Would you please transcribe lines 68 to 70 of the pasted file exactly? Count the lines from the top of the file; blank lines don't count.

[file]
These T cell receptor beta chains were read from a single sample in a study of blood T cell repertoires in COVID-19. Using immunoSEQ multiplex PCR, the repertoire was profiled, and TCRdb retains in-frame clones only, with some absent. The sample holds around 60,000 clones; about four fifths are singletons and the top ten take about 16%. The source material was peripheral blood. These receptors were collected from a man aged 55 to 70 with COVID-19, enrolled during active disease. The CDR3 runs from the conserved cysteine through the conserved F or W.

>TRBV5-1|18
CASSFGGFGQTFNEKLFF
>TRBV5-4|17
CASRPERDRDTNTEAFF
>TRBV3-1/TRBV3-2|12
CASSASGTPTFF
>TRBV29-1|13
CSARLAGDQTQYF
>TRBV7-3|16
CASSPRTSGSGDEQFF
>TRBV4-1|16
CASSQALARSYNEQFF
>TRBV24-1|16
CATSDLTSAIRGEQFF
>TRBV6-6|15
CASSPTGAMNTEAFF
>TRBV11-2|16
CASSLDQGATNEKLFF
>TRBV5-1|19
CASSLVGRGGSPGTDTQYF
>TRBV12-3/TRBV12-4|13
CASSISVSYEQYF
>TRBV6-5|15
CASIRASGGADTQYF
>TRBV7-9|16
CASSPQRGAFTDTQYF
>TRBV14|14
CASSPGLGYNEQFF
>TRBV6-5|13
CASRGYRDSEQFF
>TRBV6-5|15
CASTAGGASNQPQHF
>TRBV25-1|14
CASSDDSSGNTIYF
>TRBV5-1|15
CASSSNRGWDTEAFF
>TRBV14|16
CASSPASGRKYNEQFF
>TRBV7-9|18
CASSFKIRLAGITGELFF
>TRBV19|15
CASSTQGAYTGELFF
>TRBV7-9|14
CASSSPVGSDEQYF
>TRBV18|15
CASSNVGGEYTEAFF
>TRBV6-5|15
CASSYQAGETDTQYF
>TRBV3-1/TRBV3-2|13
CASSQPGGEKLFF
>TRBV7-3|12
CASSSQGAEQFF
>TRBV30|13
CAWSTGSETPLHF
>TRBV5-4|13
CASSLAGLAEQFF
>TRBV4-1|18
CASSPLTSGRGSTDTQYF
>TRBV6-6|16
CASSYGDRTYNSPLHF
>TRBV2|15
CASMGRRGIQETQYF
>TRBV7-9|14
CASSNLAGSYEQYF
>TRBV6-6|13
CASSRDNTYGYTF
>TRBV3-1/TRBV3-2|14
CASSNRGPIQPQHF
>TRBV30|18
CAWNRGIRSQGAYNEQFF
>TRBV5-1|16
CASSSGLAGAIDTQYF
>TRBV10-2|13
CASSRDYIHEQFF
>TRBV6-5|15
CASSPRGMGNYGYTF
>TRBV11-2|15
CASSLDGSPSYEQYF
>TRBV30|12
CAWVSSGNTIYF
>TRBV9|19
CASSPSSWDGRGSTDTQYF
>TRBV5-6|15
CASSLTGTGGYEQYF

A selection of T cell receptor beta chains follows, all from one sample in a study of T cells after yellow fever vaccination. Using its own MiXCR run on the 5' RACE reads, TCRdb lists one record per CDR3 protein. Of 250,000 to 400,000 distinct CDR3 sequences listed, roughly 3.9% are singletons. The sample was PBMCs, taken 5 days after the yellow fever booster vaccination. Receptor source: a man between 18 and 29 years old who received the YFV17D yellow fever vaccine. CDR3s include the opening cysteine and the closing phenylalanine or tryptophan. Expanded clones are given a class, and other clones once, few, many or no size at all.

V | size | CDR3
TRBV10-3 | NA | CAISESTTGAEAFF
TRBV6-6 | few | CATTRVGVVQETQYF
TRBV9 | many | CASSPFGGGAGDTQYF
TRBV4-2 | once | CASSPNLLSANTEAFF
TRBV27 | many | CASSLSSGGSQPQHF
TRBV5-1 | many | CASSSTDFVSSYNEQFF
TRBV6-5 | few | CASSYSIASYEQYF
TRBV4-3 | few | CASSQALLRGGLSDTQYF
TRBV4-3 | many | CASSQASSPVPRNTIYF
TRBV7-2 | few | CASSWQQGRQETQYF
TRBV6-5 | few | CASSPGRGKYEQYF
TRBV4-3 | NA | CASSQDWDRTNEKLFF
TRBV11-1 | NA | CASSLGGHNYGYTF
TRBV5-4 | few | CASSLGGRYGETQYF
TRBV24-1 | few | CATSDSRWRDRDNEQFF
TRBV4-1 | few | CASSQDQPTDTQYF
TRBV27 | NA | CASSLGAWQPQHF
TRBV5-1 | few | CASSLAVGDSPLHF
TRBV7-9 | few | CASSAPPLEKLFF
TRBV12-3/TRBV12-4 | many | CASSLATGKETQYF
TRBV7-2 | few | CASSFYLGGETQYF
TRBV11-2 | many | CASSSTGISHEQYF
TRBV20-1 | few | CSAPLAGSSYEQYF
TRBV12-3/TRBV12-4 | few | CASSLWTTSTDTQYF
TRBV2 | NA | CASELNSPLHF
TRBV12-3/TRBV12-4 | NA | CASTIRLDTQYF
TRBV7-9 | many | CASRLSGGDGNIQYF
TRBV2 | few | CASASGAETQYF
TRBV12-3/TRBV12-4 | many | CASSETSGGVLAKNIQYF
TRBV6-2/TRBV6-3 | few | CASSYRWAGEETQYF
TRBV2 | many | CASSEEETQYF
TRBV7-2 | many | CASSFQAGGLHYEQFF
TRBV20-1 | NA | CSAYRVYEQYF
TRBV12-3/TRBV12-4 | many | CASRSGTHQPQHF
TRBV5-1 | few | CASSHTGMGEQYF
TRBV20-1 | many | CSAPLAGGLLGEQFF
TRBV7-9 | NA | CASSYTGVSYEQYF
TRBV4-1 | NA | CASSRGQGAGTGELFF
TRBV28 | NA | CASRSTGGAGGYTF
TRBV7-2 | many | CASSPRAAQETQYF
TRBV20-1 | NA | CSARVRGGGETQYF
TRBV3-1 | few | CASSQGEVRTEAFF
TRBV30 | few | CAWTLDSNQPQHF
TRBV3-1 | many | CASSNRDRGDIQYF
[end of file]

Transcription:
>TRBV3-1/TRBV3-2|14
CASSNRGPIQPQHF
>TRBV30|18